Governor Baker Announces Phase 3 Updates for Restaurants & Bars

09.28.2020

 

Staff Contribution

 

Governor Baker has announced that beginning today, Monday, September 28, restaurants will have updated sector-specific safety standards. The new measures allow restaurants to accept parties of 10 diners per table (an increase from the previous number of six diners per table) and allow restaurants to utilize bar seating for dining, as long as social distancing guidelines remain in place.
 
Unlike Boston, who will remain limited to a maximum of six diners per table due to the City’s recent uptick in cases, New Bedford will be complying with the update in protocol without any changes.
 
We recognize how hard small businesses and restaurants throughout the City have been hit by COVID-19 and encourage you to consider buying and dining local in order to help support our community, culture, and economy.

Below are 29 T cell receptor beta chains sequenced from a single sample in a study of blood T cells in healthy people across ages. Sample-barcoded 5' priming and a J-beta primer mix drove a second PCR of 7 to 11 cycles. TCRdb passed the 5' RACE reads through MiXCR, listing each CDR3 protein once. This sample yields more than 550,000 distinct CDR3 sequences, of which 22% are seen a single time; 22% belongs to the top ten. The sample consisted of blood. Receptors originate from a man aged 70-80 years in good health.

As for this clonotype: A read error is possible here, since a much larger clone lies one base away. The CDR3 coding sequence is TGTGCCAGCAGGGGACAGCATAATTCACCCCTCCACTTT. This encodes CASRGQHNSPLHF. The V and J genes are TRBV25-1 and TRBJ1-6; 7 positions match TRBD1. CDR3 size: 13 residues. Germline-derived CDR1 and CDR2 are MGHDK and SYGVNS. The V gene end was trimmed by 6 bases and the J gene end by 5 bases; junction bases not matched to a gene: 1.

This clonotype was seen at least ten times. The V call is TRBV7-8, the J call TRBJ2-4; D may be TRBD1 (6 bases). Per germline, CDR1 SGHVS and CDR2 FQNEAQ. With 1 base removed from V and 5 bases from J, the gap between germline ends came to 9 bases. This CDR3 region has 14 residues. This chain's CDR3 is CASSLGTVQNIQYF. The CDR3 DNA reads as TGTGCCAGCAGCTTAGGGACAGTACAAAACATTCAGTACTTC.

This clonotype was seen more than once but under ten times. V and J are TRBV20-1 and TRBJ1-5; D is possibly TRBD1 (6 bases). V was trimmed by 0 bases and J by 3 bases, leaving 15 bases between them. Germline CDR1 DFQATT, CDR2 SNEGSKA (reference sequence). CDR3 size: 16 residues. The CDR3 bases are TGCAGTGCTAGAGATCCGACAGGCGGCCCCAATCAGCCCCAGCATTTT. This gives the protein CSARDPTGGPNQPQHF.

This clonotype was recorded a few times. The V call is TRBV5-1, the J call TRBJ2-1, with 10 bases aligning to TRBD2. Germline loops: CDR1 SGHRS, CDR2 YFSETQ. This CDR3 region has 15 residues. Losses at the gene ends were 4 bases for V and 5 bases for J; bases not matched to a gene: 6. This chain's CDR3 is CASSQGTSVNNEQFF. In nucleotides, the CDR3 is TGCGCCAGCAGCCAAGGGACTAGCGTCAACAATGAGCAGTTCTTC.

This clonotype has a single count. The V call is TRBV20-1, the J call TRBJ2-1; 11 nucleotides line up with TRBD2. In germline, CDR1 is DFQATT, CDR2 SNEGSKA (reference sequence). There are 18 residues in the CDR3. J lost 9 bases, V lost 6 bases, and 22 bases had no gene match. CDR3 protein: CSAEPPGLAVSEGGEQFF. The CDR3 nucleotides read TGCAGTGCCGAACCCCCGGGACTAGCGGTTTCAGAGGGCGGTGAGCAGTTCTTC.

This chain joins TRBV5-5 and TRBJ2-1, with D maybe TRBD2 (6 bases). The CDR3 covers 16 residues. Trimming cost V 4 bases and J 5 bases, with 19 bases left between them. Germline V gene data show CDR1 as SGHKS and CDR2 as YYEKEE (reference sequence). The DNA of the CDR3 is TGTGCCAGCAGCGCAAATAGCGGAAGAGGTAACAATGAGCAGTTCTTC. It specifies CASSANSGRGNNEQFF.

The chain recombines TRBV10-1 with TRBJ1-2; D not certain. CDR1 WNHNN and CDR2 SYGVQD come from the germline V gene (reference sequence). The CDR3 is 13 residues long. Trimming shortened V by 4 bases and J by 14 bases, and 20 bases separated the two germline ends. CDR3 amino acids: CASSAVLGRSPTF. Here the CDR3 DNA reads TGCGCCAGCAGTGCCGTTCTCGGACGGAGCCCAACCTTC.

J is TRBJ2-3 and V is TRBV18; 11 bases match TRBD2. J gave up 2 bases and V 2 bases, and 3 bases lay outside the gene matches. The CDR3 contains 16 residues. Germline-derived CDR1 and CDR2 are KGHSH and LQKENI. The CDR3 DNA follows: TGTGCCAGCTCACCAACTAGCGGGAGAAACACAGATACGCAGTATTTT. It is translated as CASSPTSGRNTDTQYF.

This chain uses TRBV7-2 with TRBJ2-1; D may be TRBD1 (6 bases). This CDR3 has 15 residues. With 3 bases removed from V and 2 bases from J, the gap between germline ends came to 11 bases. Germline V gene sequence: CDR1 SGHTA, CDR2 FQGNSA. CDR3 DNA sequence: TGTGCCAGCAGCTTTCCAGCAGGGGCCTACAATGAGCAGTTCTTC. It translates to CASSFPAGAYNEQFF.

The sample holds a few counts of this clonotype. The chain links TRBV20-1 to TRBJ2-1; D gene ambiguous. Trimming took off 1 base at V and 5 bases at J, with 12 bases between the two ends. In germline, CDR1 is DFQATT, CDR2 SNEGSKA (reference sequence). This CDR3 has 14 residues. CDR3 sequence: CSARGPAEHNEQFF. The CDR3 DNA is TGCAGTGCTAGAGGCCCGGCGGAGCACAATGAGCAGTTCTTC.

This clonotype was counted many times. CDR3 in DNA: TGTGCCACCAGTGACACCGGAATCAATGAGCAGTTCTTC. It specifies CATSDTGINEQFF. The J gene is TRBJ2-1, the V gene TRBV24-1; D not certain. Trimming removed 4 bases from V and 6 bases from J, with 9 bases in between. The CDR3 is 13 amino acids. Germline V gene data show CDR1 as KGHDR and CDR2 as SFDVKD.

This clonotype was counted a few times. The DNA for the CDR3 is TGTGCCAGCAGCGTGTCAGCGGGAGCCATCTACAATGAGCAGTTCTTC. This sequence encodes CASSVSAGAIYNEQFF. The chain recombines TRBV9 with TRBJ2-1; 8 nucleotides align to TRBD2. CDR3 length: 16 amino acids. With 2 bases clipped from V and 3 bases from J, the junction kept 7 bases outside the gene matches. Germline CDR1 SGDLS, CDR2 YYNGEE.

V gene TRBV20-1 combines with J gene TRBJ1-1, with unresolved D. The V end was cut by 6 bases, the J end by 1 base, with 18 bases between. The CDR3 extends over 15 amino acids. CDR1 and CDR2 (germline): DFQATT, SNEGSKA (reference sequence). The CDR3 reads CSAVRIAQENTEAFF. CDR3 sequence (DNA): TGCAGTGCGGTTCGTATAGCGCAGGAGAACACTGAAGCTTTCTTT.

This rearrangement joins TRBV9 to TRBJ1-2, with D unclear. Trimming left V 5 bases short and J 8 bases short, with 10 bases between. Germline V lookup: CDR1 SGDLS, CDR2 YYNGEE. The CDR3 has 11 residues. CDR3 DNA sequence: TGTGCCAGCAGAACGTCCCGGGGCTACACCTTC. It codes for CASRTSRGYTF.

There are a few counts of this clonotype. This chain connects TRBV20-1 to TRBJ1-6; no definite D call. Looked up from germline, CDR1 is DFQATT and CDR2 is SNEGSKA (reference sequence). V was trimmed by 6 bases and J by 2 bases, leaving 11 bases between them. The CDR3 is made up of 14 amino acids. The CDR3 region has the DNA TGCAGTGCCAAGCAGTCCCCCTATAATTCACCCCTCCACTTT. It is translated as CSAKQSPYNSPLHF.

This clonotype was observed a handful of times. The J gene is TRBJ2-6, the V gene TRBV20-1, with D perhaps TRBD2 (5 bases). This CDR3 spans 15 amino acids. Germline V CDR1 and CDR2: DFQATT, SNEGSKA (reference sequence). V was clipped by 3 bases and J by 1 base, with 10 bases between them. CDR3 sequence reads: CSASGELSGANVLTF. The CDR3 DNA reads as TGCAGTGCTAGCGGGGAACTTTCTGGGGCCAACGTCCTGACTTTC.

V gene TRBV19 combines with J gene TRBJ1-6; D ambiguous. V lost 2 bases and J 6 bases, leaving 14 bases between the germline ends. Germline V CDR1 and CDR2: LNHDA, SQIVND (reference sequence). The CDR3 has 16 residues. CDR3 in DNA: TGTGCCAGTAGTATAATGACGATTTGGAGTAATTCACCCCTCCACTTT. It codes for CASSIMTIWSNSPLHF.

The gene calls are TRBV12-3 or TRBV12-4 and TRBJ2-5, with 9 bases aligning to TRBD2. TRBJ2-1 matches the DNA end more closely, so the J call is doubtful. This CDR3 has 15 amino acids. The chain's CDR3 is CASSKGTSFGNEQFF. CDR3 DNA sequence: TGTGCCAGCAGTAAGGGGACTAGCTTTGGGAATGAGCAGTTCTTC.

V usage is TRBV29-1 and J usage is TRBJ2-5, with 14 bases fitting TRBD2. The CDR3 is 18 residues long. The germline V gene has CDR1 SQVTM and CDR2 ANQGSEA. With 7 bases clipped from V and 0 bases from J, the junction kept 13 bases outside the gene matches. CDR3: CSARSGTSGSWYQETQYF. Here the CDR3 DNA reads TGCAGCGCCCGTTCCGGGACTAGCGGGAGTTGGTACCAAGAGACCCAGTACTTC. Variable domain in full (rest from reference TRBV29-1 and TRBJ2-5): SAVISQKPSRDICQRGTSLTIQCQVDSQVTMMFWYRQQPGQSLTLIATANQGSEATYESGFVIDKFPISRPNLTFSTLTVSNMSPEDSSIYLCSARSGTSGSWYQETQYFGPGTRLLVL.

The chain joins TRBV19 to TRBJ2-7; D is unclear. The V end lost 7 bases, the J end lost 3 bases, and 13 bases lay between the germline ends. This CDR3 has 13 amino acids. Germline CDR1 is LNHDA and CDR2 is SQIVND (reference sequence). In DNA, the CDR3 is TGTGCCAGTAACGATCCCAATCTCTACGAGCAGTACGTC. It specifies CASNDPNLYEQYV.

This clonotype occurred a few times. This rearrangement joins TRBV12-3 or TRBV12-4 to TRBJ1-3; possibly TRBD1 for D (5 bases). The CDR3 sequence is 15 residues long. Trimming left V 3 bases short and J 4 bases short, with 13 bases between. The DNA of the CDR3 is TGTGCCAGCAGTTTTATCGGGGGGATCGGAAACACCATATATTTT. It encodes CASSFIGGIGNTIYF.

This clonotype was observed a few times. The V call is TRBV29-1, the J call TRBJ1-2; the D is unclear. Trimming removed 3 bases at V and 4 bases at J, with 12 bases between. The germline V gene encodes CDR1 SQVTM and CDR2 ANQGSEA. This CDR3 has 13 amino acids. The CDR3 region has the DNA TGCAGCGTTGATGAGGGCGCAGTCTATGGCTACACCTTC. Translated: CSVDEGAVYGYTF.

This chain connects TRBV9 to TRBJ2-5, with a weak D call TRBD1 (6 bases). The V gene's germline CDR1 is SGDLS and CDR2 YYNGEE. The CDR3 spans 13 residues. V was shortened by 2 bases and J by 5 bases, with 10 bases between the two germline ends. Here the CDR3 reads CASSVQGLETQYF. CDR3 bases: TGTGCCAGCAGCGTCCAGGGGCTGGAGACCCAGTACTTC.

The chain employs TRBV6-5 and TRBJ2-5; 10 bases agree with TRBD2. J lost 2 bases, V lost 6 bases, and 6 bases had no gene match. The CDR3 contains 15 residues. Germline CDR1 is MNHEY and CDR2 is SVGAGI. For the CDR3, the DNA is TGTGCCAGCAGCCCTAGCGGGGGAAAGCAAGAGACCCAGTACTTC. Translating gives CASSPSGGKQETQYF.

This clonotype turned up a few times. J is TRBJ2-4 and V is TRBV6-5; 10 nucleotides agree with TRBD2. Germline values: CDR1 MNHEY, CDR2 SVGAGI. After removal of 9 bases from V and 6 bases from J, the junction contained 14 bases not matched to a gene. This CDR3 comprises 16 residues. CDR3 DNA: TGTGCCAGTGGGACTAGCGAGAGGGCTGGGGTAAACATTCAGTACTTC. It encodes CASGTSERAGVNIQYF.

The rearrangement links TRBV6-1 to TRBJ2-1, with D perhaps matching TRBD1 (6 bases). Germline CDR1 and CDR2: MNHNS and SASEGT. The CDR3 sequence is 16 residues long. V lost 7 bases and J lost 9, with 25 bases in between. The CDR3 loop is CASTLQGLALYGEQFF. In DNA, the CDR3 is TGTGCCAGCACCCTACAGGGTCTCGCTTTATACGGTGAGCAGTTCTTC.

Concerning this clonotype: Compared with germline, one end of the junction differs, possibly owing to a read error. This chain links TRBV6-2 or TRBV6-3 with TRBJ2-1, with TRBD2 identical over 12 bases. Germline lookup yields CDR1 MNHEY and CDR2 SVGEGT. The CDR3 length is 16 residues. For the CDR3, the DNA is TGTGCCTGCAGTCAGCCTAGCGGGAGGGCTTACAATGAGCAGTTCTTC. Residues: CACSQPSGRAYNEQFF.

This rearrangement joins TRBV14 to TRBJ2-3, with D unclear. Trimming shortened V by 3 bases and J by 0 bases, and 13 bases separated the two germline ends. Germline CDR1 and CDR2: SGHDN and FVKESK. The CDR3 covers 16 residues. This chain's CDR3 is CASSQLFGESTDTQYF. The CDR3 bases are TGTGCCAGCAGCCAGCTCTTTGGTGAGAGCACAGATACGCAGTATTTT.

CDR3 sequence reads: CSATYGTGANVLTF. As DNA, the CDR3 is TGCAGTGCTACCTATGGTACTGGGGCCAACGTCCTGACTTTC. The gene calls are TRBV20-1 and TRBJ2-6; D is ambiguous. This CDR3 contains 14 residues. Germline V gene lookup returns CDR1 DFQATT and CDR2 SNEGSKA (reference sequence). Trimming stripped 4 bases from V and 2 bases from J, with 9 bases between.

To view additional sector-specific updates and details of the Governor’s reopening plan, click here.
 
For more information on the status of reopening in New Bedford and other important news, visit New Bedford’s COVID-19 page.

AHA! New Bedford announces campaign for A Community Thrives, part of the USA Today Network: Crowdfunding campaign needs to raise $6,000 in local support to be eligible for over $2 million in additional grants by The Gannett Foundation

FOR IMMEDIATE RELEASE

Contact: Candace Lee Heald, Director of AHA!
Phone: 508-965-4816
Email: AHACoordinator@southcoastcf.org
Website: AHA! New Bedford and A Community Thrives Campaign